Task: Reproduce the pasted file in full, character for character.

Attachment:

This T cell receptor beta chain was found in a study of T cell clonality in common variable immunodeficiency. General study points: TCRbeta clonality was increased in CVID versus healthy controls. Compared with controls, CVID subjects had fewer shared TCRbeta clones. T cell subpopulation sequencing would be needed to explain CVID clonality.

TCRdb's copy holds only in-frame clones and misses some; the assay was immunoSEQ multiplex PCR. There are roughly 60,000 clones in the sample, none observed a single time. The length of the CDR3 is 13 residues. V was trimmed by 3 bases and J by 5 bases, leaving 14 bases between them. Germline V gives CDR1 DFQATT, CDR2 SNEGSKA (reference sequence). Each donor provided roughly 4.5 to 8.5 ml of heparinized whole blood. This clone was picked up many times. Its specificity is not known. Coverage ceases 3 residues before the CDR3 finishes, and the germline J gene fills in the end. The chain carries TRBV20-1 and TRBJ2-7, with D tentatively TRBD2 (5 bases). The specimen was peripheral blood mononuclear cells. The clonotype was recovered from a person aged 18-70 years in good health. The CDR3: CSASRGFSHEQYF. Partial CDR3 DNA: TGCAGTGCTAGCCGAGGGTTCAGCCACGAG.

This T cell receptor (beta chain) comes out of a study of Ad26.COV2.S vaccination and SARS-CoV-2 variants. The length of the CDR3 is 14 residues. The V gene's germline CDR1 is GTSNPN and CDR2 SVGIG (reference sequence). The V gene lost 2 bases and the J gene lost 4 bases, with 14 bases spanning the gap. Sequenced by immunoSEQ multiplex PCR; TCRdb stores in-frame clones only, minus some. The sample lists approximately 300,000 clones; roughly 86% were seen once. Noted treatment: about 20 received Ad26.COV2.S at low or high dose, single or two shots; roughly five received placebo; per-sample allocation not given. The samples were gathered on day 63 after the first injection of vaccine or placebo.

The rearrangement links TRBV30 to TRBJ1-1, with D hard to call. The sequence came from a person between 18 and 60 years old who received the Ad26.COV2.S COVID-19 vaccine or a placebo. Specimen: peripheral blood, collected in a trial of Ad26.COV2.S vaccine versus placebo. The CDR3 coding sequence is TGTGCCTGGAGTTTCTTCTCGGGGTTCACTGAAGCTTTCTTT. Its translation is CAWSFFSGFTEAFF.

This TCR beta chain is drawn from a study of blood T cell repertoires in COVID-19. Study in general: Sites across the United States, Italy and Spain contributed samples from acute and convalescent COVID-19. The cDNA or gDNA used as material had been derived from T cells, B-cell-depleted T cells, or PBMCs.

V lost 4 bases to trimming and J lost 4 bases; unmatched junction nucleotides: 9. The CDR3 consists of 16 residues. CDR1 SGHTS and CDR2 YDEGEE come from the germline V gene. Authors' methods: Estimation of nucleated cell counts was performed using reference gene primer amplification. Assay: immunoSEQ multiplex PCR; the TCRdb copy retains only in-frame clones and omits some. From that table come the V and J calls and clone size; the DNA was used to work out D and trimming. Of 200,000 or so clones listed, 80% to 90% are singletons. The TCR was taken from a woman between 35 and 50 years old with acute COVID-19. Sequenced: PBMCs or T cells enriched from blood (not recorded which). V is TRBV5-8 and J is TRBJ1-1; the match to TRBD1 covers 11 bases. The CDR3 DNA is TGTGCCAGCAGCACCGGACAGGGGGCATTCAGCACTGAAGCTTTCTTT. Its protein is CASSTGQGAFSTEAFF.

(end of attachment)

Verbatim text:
This T cell receptor beta chain was found in a study of T cell clonality in common variable immunodeficiency. General study points: TCRbeta clonality was increased in CVID versus healthy controls. Compared with controls, CVID subjects had fewer shared TCRbeta clones. T cell subpopulation sequencing would be needed to explain CVID clonality.

TCRdb's copy holds only in-frame clones and misses some; the assay was immunoSEQ multiplex PCR. There are roughly 60,000 clones in the sample, none observed a single time. The length of the CDR3 is 13 residues. V was trimmed by 3 bases and J by 5 bases, leaving 14 bases between them. Germline V gives CDR1 DFQATT, CDR2 SNEGSKA (reference sequence). Each donor provided roughly 4.5 to 8.5 ml of heparinized whole blood. This clone was picked up many times. Its specificity is not known. Coverage ceases 3 residues before the CDR3 finishes, and the germline J gene fills in the end. The chain carries TRBV20-1 and TRBJ2-7, with D tentatively TRBD2 (5 bases). The specimen was peripheral blood mononuclear cells. The clonotype was recovered from a person aged 18-70 years in good health. The CDR3: CSASRGFSHEQYF. Partial CDR3 DNA: TGCAGTGCTAGCCGAGGGTTCAGCCACGAG.

This T cell receptor (beta chain) comes out of a study of Ad26.COV2.S vaccination and SARS-CoV-2 variants. The length of the CDR3 is 14 residues. The V gene's germline CDR1 is GTSNPN and CDR2 SVGIG (reference sequence). The V gene lost 2 bases and the J gene lost 4 bases, with 14 bases spanning the gap. Sequenced by immunoSEQ multiplex PCR; TCRdb stores in-frame clones only, minus some. The sample lists approximately 300,000 clones; roughly 86% were seen once. Noted treatment: about 20 received Ad26.COV2.S at low or high dose, single or two shots; roughly five received placebo; per-sample allocation not given. The samples were gathered on day 63 after the first injection of vaccine or placebo.

The rearrangement links TRBV30 to TRBJ1-1, with D hard to call. The sequence came from a person between 18 and 60 years old who received the Ad26.COV2.S COVID-19 vaccine or a placebo. Specimen: peripheral blood, collected in a trial of Ad26.COV2.S vaccine versus placebo. The CDR3 coding sequence is TGTGCCTGGAGTTTCTTCTCGGGGTTCACTGAAGCTTTCTTT. Its translation is CAWSFFSGFTEAFF.

This TCR beta chain is drawn from a study of blood T cell repertoires in COVID-19. Study in general: Sites across the United States, Italy and Spain contributed samples from acute and convalescent COVID-19. The cDNA or gDNA used as material had been derived from T cells, B-cell-depleted T cells, or PBMCs.

V lost 4 bases to trimming and J lost 4 bases; unmatched junction nucleotides: 9. The CDR3 consists of 16 residues. CDR1 SGHTS and CDR2 YDEGEE come from the germline V gene. Authors' methods: Estimation of nucleated cell counts was performed using reference gene primer amplification. Assay: immunoSEQ multiplex PCR; the TCRdb copy retains only in-frame clones and omits some. From that table come the V and J calls and clone size; the DNA was used to work out D and trimming. Of 200,000 or so clones listed, 80% to 90% are singletons. The TCR was taken from a woman between 35 and 50 years old with acute COVID-19. Sequenced: PBMCs or T cells enriched from blood (not recorded which). V is TRBV5-8 and J is TRBJ1-1; the match to TRBD1 covers 11 bases. The CDR3 DNA is TGTGCCAGCAGCACCGGACAGGGGGCATTCAGCACTGAAGCTTTCTTT. Its protein is CASSTGQGAFSTEAFF.